In 2022, the term "permacrisis" took center stage as the Collins Dictionary's word of the year. A fusion of "permanent" and "crisis," it succinctly summarized the perpetual challenges that have defined our recent history. Well into 2023 and looking towards 2024, we still feel the blanket of a state of permacrisis upon us.
In this post, I’ll delve into the scientific underpinnings of permacrisis, its ramifications for mental health, the prolonged impacts of crises on lifestyles, and adaptability's pivotal role in helping us cope.
Permacrisis characterizes the perpetual state of facing one crisis after another, reflecting the collective experience of navigating unprecedented events. The term was initially noted by European policy analysts in 2021; by 2022, it had become a defining descriptor of the global atmosphere. David Shariatmadari aptly describes permacrisis as embodying the sense of lurching from one unprecedented event to another, leaving us anticipating what new challenges might emerge.
When you look at the past decade's events, it’s easy to see how a term like this has come to be. From the economic crisis of 2007, the ongoing climate crisis, the COVID-19 pandemic, and many of the wars that have been an endless source of news in the past decade, from the Syrian crisis to the war in Ukraine and now Israel & Gaza, it’s no wonder we collectively feel a state of ongoing and never-ending turmoil.
The perpetual nature of permacrisis takes a toll on mental health, with chronic stress being a central concern. Many studies illuminate chronic stress's long-term effects on the body and mind. Elevated cortisol levels, associated with prolonged stress, contribute to various health issues, from cardiovascular problems to cognitive impairments. The implications for mental health are equally profound, with increased rates of anxiety, depression, and burnout in the face of sustained uncertainty.
Historically viewed as an opportunity for progress, the concept of crisis has undergone a semantic shift. Modern philosophy, influenced by thinkers like Karl Marx and Thomas Kuhn, associates crisis with contradictions between opposing forces accelerating transitions from past to future.
In the current context, the term "permacrisis" represents a contemporary inversion of the historical idea of crisis. It suggests that crises are now so complex and interconnected that they resist easy resolution and blend into each other.
‘Permacrisis’ implies that crises are deeply embedded within a network of interlocking systems. The shift from "polycrisis" to "permacrisis" signifies a new realism, acknowledging the difficulty of fully understanding and resolving multifaceted challenges.
In the face of permacrisis, adaptability is a fundamental skill for managing the complexities of our rapidly changing world. Neuroscientifically speaking, adaptability is rooted in the brain's capacity for neuroplasticity — the ability to reorganize itself by forming new neural connections. In the past, I’ve discussed the importance of adaptability as the key to an incredible life that aligns with neuroscientific principles.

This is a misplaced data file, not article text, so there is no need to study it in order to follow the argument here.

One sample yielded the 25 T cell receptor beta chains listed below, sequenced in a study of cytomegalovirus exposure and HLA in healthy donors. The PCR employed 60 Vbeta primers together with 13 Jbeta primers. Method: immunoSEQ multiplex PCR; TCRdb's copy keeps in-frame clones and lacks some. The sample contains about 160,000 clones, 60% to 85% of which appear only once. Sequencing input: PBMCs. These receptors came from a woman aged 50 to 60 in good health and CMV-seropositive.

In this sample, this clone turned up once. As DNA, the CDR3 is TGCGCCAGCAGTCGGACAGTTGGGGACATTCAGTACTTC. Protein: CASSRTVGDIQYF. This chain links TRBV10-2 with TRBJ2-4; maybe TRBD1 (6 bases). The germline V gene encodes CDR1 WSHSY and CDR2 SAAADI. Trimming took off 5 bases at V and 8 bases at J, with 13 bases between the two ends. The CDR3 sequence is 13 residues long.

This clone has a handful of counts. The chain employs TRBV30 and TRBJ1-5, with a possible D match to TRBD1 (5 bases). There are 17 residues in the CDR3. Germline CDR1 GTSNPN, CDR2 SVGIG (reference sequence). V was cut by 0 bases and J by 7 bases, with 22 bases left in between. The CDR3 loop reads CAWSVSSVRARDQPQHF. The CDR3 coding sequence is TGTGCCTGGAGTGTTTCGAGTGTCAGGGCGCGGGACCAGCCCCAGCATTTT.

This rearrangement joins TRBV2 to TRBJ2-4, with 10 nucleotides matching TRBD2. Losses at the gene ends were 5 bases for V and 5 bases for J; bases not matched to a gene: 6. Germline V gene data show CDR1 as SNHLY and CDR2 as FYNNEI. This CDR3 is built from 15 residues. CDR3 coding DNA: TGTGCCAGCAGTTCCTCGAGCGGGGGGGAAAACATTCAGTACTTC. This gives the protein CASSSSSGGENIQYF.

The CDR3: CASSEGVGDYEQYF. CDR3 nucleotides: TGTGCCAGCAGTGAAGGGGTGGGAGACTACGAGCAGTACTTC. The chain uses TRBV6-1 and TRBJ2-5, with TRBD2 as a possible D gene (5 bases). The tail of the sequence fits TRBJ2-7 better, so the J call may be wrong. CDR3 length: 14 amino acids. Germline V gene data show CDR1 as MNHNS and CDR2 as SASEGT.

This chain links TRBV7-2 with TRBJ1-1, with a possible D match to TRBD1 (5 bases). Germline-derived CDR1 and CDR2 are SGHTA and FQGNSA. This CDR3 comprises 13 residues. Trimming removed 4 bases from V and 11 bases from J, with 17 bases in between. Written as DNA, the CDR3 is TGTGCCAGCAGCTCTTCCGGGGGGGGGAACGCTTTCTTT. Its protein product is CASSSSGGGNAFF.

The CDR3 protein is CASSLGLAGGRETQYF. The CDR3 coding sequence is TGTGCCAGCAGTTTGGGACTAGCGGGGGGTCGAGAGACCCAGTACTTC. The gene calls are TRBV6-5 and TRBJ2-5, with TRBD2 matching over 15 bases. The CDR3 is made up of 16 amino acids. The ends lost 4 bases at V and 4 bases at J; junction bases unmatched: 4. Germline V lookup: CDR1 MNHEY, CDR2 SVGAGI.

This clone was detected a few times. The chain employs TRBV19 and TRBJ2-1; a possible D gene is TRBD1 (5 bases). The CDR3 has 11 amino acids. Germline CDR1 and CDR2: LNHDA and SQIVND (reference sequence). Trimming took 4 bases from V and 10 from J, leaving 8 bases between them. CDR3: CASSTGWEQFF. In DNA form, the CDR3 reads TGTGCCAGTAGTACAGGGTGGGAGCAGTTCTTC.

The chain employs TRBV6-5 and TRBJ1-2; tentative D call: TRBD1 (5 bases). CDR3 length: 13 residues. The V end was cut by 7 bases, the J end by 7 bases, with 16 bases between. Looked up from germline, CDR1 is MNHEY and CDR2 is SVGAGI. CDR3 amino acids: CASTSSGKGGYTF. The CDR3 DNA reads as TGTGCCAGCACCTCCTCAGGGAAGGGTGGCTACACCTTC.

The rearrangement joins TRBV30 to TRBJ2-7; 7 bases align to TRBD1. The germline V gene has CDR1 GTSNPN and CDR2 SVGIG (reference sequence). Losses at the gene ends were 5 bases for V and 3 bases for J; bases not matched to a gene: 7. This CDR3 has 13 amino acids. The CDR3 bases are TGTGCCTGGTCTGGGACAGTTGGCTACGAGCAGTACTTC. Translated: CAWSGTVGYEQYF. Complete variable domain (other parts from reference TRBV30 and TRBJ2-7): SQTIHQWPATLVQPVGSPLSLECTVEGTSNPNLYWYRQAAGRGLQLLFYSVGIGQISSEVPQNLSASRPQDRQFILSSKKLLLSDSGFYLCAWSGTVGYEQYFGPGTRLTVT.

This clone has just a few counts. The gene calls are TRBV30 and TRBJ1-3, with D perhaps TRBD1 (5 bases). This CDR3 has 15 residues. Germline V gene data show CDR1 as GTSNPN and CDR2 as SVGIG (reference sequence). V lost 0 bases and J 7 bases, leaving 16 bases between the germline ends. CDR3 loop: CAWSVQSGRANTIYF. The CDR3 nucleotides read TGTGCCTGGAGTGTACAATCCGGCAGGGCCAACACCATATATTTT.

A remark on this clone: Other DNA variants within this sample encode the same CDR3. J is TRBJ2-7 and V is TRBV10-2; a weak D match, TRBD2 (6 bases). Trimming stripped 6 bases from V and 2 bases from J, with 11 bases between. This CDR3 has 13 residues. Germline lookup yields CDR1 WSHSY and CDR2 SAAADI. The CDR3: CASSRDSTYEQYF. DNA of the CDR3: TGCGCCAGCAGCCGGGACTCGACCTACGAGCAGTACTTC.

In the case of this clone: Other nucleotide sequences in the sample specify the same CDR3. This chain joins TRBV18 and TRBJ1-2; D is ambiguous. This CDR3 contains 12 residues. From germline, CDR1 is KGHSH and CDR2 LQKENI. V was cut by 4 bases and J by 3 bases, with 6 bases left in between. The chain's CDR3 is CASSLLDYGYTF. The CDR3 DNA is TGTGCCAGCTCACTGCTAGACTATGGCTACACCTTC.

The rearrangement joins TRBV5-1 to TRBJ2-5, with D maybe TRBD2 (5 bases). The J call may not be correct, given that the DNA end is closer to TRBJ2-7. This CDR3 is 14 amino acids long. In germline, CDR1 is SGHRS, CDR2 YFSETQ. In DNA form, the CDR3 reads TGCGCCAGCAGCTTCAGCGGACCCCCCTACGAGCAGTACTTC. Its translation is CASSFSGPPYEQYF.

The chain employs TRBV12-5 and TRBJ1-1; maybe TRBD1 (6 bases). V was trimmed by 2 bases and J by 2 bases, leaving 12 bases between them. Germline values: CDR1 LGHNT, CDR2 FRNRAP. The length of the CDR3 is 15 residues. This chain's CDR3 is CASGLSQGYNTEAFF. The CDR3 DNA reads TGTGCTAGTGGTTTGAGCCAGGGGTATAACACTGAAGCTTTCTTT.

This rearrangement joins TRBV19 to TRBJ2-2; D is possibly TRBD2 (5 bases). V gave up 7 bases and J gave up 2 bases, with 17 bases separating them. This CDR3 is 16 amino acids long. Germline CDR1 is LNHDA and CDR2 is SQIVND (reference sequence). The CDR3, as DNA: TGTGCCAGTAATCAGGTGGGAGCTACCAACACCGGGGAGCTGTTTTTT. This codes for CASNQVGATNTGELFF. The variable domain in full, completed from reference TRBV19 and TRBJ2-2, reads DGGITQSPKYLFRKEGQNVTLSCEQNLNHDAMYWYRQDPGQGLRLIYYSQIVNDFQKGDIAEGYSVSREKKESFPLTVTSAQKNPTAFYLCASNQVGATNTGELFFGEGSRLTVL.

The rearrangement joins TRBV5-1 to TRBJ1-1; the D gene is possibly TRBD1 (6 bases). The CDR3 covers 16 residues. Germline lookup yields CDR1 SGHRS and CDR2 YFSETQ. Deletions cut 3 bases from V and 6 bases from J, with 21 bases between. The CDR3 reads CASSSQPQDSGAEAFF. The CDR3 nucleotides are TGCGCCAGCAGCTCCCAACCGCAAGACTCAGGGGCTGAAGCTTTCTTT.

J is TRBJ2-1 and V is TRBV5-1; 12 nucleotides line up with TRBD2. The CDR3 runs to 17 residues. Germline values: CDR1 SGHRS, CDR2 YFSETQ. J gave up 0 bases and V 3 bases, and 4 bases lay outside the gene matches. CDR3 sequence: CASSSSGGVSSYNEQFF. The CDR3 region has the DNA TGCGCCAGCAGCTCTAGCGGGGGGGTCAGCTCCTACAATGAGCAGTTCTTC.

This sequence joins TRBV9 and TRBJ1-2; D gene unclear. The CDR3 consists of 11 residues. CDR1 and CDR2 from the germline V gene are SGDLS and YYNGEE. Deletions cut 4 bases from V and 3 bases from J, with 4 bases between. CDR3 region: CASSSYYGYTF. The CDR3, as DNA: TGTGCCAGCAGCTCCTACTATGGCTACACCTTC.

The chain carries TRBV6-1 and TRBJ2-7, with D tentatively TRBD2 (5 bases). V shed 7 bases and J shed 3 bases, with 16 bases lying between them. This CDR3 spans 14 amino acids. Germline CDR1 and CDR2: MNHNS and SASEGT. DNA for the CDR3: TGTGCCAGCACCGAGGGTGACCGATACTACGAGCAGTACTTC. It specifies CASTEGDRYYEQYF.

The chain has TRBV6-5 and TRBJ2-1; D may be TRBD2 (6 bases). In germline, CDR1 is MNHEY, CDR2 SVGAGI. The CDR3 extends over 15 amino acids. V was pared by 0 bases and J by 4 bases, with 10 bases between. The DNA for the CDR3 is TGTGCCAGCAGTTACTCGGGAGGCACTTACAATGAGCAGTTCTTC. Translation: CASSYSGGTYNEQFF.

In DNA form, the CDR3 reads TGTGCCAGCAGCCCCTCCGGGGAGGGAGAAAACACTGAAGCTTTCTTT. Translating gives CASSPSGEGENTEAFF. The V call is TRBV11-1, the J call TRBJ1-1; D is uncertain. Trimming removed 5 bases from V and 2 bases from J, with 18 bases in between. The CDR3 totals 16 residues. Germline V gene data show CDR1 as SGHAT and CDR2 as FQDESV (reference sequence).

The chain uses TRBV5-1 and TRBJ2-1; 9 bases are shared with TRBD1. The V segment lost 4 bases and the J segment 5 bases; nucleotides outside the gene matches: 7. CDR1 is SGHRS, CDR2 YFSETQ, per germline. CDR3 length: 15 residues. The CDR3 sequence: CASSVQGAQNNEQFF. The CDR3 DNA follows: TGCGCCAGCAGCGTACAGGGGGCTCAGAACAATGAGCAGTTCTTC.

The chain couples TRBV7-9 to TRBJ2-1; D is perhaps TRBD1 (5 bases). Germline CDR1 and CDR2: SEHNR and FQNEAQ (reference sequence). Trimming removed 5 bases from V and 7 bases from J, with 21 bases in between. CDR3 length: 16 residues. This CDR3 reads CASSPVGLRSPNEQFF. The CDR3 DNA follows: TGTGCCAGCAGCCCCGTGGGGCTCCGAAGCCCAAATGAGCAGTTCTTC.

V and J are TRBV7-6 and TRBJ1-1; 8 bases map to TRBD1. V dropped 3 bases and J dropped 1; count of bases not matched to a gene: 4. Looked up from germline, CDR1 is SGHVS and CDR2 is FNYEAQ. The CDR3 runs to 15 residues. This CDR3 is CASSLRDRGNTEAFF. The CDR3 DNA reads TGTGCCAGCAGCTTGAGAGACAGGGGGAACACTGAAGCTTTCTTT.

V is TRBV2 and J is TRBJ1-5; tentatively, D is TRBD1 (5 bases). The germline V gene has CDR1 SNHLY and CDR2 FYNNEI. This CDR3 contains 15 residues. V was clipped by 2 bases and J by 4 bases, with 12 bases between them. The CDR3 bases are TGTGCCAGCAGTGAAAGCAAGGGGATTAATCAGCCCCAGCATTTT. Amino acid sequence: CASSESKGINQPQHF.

Neuroplasticity is nature's most powerful gift, enabling humans to adapt regardless of age, circumstances, or mental health issues. Research has consistently demonstrated the brain's ability to rewire itself in response to experience and environmental changes. The dynamic nature of the brain allows for continuous adaptation, which is essential for thriving in an ever-changing world.
Adaptable thinking allows individuals to remain calm and focused even in confusing and new situations. This is rooted in the brain's capacity for abstract thinking and emotional regulation. All humans have this capacity, and it’s even seen in mammals like dolphins.
It enables individuals to find jobs and make life changes they're passionate about despite stressful or new conditions. Neuroscientifically, this relates to the brain's ability to form new pathways associated with satisfaction and fulfillment.
Adaptable thinking fosters innovation and individual development, aligning with the brain's problem-solving and strategy formation capacity.
In the context of the permacrisis, adaptability is crucial for adjusting to changing circumstances. The brain's ability to adapt and change becomes paramount for individual and collective well-being. Adaptability and resiliency are synonyms and essential for learning to thrive in a world that could be 3-6 degrees warmer, have different cultural borders, and involve new technology like AI in ways we can’t imagine.
Finally, adaptability is critical in personal growth, allowing individuals to adapt and change to become better versions of themselves. Neuroplasticity plays a significant role in this continuous process of self-improvement.
Recognizing the neuroscientific principles behind adaptability provides a foundation for managing chronic stress and thriving in the face of ongoing challenges. My role as a speaker and facilitator at corporate and education events has become even more valuable in light of these insights. I have seen how brain science and mental wealth knowledge can help individuals develop the tools to enhance adaptability, find balance, and thrive in an era marked by permacrisis.
Are you ready to embrace adaptability and navigate permacrisis with resilience? Join me on a transformative journey towards a more adaptable and balanced life. Get in touch today.